DOE Tour of Zero: ICF Home by Charis Homes
You are here
Charis Homes built this 5,505-square-foot home in North Canton, Ohio, to the performance criteria of the U.S. Department of Energy Zero Energy Ready Home (ZERH) program.
The south-facing roof above the garage was designed for the addition of a solar photovoltaic electric generation system.
The builder took advantage of the sloping lot with a daylight basement design that permits more living space on a smaller footprint.
The home meets the requirements of the U.S. Environmental Protection Agency’s Indoor airPLUS certification, including the use of primer, paint, cabinets, and flooring that emit no or very few air contaminants.
A sealed-combustion fireplace is vented to the outside for the intake of combustion air and the exhaust of combustion gases.
ENERGY STAR appliances and EPA WaterSense-qualifying fixtures add to energy and water savings in the high-performance home.
Lighting throughout the open-floorplan home is provided by advanced technology LED lighting and daylighting through energy-efficient windows, which adds to energy savings.
The home’s double-pane windows have low-emissivity coatings to limit heat transmission and an argon gas fill between the panes that improves their insulating abilities.
Ceiling fans circulate air and can help reduce the need for air conditioning.
The home meets the EPA WaterSense requirement for efficient hot water distribution so water isn’t wasted at the tap.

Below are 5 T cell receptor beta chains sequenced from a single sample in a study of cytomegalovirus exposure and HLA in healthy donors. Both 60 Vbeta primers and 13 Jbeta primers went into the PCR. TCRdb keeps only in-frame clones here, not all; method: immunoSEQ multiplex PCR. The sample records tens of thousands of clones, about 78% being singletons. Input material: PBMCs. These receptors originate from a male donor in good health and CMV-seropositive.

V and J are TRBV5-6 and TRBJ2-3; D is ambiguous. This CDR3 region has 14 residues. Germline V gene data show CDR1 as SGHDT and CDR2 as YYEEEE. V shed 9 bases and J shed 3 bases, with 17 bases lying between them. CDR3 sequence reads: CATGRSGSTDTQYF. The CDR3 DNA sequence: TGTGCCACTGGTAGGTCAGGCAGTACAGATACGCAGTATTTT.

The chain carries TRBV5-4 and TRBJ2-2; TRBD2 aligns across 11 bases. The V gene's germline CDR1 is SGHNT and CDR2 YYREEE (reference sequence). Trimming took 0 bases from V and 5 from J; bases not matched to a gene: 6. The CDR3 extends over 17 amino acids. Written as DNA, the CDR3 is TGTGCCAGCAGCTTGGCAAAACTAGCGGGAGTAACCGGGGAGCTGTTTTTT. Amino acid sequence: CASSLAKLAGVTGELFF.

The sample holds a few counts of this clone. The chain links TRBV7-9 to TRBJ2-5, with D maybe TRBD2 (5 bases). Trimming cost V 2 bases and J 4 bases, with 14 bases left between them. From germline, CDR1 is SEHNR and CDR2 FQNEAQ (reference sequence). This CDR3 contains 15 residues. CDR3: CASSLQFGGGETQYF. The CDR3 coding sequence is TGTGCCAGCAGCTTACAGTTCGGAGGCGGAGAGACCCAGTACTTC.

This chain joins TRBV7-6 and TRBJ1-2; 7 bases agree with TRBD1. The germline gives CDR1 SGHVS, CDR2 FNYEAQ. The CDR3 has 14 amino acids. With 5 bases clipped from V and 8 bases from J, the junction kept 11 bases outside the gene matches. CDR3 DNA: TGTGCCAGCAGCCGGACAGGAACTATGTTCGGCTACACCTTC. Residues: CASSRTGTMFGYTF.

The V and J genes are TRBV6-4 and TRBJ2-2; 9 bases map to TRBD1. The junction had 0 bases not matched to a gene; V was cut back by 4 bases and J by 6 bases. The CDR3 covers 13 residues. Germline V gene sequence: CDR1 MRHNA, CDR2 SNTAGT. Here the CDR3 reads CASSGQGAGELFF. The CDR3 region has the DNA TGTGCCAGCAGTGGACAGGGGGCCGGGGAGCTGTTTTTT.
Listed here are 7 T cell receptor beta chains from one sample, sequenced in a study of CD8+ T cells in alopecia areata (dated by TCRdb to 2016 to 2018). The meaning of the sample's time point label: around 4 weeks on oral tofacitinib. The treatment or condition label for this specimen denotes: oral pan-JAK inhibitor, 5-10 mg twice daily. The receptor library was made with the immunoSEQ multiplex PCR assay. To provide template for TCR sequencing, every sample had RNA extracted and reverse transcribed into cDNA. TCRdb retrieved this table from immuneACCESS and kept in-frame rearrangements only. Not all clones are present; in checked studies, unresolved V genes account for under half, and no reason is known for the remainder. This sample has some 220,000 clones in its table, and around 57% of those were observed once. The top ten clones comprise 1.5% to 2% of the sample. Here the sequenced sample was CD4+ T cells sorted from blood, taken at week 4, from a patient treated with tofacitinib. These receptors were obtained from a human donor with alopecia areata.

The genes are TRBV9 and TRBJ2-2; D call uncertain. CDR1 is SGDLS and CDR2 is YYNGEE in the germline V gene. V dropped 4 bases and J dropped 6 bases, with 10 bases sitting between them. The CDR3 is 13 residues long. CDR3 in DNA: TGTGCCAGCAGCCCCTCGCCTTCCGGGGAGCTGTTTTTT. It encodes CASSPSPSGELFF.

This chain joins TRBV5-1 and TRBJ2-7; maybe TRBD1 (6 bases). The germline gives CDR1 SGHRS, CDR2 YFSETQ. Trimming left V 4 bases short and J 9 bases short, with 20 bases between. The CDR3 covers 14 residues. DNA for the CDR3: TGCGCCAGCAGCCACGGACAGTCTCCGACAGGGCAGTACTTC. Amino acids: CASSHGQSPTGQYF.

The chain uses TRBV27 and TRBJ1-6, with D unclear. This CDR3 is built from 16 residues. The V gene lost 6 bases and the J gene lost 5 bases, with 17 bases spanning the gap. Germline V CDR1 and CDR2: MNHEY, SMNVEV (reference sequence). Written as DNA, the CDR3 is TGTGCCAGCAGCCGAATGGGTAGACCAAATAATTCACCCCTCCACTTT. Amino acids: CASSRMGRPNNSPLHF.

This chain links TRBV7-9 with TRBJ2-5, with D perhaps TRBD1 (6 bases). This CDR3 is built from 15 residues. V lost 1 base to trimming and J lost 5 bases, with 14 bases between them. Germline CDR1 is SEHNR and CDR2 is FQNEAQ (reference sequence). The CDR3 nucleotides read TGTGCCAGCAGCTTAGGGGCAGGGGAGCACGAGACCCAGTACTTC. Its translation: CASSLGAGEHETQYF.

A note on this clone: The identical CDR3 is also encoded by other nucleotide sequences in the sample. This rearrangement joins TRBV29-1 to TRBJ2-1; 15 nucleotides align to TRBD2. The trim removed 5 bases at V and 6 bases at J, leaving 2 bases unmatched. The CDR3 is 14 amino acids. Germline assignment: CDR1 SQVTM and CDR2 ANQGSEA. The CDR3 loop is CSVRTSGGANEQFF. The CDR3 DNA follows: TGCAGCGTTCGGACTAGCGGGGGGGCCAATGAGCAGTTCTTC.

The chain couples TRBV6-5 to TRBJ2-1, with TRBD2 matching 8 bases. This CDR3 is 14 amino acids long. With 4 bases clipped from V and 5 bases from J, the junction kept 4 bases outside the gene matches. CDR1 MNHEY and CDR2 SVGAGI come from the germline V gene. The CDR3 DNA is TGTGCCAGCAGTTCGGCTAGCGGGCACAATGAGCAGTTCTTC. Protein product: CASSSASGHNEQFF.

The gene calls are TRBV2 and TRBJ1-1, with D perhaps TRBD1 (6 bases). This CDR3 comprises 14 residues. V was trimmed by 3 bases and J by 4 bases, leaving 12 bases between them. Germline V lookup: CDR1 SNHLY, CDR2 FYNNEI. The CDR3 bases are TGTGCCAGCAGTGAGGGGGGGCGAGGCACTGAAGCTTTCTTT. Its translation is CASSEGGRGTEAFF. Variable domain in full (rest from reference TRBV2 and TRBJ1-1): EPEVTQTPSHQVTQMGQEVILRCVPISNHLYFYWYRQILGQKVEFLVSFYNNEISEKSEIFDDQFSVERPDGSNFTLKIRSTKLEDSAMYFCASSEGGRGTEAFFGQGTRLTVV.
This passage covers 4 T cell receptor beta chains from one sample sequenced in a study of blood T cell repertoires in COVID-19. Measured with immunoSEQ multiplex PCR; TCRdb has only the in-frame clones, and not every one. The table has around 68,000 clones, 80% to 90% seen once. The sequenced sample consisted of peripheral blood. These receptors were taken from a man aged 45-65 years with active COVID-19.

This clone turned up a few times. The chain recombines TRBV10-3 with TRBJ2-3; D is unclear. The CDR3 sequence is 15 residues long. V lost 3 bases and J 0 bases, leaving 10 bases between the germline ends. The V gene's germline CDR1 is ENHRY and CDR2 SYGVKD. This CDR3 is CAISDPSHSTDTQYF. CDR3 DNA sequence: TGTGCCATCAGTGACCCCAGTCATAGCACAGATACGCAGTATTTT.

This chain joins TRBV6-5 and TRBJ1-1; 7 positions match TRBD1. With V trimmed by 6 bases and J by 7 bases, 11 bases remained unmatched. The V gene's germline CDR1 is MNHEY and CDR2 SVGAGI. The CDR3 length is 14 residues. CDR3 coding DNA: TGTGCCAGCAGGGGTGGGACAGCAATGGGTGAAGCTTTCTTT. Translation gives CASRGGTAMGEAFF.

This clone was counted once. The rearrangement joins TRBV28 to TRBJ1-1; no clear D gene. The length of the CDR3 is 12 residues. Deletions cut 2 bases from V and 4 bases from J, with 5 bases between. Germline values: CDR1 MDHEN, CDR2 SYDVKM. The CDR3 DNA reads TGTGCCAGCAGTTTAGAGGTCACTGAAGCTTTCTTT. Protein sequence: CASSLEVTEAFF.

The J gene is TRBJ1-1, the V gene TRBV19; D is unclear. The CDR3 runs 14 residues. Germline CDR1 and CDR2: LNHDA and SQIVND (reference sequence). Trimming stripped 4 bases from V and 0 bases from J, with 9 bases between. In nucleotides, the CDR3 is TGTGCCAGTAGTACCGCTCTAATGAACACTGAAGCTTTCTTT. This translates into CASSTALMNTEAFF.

Insulated concrete forms (ICF) have insulation built right into them and help to form a continuous thermal blanket around the building.
A water-resistant barrier helps to protect basement walls.
Most of the home’s exterior walls were constructed with insulated concrete forms. ICFs combine foam insulation with steel-reinforced concrete for durable and well-insulated walls.
ICFs form a tightly air-sealed, highly insulated structure for this home, contributing to energy cost savings of over $4,000 per year compared to a similar-sized home built to code.
The weather-resistant house wrap is taped at the seams and the windows are flashed to help form a continuous moisture barrier around the home.
Overhangs help to protect windows from high summer sun and winter storms.
Reflective insulation is placed below hot water pipes in the floor as part of the radiant heating system.
Tubing will circulate hot water under the flooring to provide radiant floor heat. The water is heated by an ultra-efficient geothermal heat pump.
Sealed and insulated air ducts make up a comfort delivery system that carries air from the geothermal heat pump or air conditioner throughout the house.
The geothermal heat pump provides hot water directly to the radiant heating system, supplies heat for domestic hot water, and provides heat to the air handler for space conditioning upstairs. An air conditioner is also included as part of the comfort system.
A heat recovery ventilator supplies all living spaces with fresh air while exchanging heat between the ingoing and outgoing air streams.
An independent rater conducts a blower door test to see how carefully the house was air-sealed.
“The increased comfort level and more even indoor temperatures are noticeably better in the Zero Energy Home.”
Click the box to learn more.
“While our prior home was entirely remodeled and rebuilt as energy efficiently as possible, the increased comfort level and more even indoor temperatures are noticeably better in the Zero Energy Home. While the ICF construction greatly reduced the temperature swings, it also significantly reduced the noise level inside the home.”